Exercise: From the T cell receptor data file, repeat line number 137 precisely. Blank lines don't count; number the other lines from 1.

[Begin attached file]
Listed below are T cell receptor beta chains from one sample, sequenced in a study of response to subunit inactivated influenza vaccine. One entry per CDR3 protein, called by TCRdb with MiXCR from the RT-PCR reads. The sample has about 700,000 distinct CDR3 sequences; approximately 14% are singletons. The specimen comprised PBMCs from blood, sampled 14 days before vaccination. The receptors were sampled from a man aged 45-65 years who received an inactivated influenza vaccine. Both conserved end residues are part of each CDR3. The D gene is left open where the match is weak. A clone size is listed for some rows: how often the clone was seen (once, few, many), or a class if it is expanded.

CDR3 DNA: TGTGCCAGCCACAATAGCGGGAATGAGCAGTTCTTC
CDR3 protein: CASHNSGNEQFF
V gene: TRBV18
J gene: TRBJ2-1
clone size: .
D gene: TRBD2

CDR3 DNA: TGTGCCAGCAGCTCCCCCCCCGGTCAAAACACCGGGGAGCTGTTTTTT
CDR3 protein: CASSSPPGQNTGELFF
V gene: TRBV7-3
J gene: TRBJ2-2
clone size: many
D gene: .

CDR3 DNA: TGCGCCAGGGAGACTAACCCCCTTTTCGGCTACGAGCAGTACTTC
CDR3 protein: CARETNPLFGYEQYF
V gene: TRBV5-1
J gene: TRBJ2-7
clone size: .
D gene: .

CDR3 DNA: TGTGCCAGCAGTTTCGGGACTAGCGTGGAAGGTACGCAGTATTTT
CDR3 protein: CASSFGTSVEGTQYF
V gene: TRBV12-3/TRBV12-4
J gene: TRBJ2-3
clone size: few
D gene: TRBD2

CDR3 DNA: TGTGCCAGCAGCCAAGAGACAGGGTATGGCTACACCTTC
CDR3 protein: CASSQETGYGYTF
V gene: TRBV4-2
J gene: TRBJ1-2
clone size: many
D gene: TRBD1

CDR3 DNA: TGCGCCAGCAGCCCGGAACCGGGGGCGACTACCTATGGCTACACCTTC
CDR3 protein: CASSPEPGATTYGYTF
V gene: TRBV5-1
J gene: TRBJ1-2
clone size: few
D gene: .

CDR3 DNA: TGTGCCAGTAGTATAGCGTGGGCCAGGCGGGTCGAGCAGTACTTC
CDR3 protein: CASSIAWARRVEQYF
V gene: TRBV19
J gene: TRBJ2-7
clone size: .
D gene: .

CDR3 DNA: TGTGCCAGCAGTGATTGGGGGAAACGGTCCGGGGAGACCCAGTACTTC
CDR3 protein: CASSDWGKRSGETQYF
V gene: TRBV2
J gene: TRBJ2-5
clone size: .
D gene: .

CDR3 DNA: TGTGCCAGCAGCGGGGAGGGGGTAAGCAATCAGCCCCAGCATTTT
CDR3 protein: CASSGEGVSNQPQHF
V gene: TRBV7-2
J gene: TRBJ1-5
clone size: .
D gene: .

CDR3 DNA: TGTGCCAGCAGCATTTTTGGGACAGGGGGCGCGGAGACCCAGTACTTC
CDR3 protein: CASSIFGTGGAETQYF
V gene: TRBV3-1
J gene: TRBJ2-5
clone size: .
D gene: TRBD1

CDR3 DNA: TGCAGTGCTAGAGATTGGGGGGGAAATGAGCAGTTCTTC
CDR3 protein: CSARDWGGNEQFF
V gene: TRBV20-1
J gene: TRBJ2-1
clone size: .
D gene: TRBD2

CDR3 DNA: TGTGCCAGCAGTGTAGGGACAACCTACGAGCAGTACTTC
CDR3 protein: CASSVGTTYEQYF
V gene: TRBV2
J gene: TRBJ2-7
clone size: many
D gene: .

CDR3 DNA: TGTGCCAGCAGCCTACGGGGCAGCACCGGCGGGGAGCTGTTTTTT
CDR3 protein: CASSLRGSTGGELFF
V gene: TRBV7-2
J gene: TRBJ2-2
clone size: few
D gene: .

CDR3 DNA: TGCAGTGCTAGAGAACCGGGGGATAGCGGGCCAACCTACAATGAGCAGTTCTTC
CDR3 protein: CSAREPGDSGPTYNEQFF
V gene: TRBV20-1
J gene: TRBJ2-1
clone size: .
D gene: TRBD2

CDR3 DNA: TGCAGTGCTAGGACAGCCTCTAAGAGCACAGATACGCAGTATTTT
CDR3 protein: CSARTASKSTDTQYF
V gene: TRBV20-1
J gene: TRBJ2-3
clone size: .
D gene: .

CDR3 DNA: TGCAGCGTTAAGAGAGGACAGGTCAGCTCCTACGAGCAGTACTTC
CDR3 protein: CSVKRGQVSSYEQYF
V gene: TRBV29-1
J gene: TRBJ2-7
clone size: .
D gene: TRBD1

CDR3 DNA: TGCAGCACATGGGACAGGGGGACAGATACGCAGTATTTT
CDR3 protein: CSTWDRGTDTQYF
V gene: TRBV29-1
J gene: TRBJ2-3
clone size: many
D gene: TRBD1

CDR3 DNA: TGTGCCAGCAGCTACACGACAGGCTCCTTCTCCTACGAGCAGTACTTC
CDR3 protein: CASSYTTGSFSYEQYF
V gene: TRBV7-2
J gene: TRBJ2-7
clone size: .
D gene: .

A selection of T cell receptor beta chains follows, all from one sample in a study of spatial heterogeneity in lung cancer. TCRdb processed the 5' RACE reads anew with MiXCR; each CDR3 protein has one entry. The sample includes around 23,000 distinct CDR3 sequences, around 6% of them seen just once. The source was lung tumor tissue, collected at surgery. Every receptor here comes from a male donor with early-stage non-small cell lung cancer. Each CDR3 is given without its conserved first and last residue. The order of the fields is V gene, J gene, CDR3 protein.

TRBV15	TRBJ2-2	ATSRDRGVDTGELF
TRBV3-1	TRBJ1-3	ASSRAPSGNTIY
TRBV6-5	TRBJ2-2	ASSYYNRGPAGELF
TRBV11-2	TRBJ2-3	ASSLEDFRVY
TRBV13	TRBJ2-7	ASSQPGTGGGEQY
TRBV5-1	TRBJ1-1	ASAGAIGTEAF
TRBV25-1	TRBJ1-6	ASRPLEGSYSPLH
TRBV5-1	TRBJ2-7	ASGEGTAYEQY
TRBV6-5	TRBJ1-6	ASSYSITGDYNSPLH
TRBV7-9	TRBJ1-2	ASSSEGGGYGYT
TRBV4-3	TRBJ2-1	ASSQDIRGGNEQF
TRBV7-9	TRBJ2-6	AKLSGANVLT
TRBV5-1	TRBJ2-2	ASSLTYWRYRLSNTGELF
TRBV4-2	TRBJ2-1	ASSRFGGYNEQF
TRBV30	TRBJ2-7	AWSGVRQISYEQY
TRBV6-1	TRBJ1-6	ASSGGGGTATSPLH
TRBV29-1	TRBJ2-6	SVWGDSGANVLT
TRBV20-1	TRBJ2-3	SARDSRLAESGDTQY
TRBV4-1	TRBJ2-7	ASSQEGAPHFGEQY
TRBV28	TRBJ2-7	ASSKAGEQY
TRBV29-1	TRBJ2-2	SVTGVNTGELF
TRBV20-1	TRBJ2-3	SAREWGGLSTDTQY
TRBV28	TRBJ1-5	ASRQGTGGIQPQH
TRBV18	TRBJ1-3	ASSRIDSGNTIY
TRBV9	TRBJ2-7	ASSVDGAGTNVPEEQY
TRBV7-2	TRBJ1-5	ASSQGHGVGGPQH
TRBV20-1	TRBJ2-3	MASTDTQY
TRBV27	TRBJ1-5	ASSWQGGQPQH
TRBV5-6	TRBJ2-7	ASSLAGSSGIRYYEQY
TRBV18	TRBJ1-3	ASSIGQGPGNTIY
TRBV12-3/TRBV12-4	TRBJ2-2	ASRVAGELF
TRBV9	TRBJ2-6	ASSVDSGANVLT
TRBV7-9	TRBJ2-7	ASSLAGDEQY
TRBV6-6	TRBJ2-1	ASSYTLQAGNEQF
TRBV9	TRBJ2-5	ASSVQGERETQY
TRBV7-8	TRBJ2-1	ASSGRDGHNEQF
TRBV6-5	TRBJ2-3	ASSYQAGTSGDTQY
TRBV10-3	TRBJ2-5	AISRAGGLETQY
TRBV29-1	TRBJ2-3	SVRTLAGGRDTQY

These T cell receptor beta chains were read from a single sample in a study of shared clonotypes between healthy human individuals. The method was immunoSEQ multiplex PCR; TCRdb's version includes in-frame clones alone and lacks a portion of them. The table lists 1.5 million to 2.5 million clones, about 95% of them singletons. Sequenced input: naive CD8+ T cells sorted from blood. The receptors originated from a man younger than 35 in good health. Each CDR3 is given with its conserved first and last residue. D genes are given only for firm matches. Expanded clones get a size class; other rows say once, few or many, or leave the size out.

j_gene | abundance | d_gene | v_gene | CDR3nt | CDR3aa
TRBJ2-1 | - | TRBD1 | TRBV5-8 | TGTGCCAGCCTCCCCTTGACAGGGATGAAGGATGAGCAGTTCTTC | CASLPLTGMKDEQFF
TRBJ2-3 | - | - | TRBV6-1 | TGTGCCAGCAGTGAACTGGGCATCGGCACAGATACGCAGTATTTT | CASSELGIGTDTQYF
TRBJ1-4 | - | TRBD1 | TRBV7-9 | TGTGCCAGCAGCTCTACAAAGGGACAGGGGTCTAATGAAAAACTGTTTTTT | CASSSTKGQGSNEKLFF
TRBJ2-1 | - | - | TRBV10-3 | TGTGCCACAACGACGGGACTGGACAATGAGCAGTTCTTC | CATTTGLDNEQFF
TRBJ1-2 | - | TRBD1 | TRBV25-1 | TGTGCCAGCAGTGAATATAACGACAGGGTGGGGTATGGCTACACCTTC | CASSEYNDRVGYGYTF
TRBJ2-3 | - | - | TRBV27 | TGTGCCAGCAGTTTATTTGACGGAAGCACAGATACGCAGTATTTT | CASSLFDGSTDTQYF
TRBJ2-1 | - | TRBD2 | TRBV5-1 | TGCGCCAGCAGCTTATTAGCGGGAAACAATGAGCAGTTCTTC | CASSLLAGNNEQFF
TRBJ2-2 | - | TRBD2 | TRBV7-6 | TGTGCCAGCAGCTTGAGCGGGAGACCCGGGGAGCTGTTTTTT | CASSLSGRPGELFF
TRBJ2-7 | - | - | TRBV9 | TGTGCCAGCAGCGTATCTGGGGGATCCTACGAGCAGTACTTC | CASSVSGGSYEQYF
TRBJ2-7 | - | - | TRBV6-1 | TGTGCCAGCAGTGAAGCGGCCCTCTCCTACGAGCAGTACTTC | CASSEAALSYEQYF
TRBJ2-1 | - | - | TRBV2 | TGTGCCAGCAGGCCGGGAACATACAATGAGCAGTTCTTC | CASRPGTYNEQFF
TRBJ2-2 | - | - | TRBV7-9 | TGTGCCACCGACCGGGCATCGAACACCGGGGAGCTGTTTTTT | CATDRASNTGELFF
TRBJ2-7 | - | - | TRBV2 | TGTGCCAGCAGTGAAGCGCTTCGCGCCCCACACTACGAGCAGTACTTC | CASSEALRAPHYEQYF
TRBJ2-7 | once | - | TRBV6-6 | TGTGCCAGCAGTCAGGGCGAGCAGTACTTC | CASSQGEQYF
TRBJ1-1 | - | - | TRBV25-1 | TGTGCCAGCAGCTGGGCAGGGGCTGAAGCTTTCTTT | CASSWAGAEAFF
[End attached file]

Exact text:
TRBV20-1	TRBJ2-3	MASTDTQY